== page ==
What Is the Function of Endosperm in a Seed?

The endosperm serves as a source of nutrition for a plant embryo in a seed, somewhat analogous to the yolk of an egg for an animal embryo. It is actually, in a sense, a separate organism, with a genetic code from the combination of two different cells than the gametes that created the embryo. The endosperm is of crucial economic and nutritional performance for the vast majority of humanity.

The endosperm is a type of energy and nutrient storage for a growing embryo in a plant seed. Since the seed does not start with leaves or roots, it can neither gather energy from the sun nor nutrients from the soil. Thus, the first part of its growth is fueled entirely by the endosperm. The endosperm is solely a feature of flowering plants, or angiosperms. Other types of plant use different strategies to start their seeds out in life.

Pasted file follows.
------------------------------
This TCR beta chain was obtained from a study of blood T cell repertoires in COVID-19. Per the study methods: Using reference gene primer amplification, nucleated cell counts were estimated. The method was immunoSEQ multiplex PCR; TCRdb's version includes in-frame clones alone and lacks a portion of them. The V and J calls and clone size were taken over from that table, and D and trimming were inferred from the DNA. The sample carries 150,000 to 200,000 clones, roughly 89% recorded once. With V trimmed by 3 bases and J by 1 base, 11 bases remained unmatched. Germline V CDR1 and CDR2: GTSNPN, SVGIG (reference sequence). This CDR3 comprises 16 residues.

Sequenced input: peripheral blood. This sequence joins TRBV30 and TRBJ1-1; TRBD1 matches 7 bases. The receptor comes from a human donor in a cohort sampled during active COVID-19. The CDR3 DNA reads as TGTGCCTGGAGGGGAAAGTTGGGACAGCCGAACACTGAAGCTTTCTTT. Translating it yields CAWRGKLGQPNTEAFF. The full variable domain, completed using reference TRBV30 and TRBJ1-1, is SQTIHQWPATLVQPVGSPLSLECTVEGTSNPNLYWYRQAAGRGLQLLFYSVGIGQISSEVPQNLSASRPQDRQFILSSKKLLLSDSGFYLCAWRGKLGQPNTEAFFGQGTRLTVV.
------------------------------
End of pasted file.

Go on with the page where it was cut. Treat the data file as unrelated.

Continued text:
Humans make use of the endosperms of various plants, and these plants constitute the majority of calories consumed by modern humans. The majority of any grain humans eat is endosperm tissue. Flour is made from ground wheat endosperm, and white rice is the pure starchy endosperm of rice seeds. All the edible tissue of a coconut, including the liquid at the center, is endosperm tissue.